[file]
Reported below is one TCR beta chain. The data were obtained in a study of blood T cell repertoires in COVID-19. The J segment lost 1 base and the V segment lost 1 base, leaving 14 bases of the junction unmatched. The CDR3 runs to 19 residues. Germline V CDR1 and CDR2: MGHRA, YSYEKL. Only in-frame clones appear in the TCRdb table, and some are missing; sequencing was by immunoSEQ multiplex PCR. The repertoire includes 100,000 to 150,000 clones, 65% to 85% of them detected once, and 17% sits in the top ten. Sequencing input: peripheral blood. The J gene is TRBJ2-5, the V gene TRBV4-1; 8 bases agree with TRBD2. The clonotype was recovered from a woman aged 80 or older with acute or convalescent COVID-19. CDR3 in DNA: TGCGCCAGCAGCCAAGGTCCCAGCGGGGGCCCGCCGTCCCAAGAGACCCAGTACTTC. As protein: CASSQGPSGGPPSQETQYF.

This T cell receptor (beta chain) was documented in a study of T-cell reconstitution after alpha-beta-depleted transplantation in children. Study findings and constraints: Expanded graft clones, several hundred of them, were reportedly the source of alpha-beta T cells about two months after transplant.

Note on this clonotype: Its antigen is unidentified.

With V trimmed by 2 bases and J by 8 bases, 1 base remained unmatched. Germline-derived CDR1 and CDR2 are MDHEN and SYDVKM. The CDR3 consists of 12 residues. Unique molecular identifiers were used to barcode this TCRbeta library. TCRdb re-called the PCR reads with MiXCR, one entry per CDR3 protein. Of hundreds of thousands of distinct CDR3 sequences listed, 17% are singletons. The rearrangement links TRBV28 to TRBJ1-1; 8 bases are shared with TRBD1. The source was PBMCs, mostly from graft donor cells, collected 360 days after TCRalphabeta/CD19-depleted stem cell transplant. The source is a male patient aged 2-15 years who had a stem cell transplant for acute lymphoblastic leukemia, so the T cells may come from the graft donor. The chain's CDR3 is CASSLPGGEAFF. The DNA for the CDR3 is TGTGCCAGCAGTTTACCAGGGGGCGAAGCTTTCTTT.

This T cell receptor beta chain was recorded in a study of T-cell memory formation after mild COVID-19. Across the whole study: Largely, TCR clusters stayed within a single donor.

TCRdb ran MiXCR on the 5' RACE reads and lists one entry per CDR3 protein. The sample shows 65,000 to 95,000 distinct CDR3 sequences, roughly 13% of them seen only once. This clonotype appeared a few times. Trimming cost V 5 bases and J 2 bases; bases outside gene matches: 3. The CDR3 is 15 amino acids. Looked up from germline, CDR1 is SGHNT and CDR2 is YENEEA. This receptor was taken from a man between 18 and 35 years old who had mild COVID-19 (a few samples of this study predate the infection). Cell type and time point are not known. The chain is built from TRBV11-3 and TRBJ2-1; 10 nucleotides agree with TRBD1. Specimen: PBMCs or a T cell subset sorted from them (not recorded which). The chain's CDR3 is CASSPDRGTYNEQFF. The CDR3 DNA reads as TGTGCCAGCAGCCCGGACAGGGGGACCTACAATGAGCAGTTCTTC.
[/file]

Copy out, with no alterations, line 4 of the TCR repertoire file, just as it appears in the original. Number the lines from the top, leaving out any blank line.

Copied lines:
With V trimmed by 2 bases and J by 8 bases, 1 base remained unmatched. Germline-derived CDR1 and CDR2 are MDHEN and SYDVKM. The CDR3 consists of 12 residues. Unique molecular identifiers were used to barcode this TCRbeta library. TCRdb re-called the PCR reads with MiXCR, one entry per CDR3 protein. Of hundreds of thousands of distinct CDR3 sequences listed, 17% are singletons. The rearrangement links TRBV28 to TRBJ1-1; 8 bases are shared with TRBD1. The source was PBMCs, mostly from graft donor cells, collected 360 days after TCRalphabeta/CD19-depleted stem cell transplant. The source is a male patient aged 2-15 years who had a stem cell transplant for acute lymphoblastic leukemia, so the T cells may come from the graft donor. The chain's CDR3 is CASSLPGGEAFF. The DNA for the CDR3 is TGTGCCAGCAGTTTACCAGGGGGCGAAGCTTTCTTT.